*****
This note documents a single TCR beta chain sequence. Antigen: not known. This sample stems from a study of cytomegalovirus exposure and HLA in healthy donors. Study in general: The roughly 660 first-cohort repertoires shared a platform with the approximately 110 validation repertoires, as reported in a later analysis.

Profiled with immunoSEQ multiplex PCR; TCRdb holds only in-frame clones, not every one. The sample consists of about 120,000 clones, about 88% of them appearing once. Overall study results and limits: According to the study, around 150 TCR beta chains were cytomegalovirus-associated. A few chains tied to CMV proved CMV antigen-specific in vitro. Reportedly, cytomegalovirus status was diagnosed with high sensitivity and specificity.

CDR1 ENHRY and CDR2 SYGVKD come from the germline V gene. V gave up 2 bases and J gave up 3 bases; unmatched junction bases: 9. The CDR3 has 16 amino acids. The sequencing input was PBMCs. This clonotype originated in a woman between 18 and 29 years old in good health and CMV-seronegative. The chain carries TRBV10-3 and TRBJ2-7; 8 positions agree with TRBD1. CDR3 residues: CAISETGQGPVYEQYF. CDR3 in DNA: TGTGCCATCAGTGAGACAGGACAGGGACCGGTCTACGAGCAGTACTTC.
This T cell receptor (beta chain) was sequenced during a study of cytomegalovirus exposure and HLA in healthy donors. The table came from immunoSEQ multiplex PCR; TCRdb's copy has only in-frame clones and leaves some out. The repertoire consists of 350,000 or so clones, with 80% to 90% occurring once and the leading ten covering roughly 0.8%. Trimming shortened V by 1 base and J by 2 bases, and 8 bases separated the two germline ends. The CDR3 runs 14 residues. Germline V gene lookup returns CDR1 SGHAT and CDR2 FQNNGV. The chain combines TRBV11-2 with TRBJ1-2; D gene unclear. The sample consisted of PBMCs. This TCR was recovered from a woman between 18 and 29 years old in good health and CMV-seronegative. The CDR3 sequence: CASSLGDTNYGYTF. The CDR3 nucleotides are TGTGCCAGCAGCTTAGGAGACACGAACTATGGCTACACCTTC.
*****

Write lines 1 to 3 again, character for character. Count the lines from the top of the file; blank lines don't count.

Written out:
This note documents a single TCR beta chain sequence. Antigen: not known. This sample stems from a study of cytomegalovirus exposure and HLA in healthy donors. Study in general: The roughly 660 first-cohort repertoires shared a platform with the approximately 110 validation repertoires, as reported in a later analysis.

Profiled with immunoSEQ multiplex PCR; TCRdb holds only in-frame clones, not every one. The sample consists of about 120,000 clones, about 88% of them appearing once. Overall study results and limits: According to the study, around 150 TCR beta chains were cytomegalovirus-associated. A few chains tied to CMV proved CMV antigen-specific in vitro. Reportedly, cytomegalovirus status was diagnosed with high sensitivity and specificity.

CDR1 ENHRY and CDR2 SYGVKD come from the germline V gene. V gave up 2 bases and J gave up 3 bases; unmatched junction bases: 9. The CDR3 has 16 amino acids. The sequencing input was PBMCs. This clonotype originated in a woman between 18 and 29 years old in good health and CMV-seronegative. The chain carries TRBV10-3 and TRBJ2-7; 8 positions agree with TRBD1. CDR3 residues: CAISETGQGPVYEQYF. CDR3 in DNA: TGTGCCATCAGTGAGACAGGACAGGGACCGGTCTACGAGCAGTACTTC.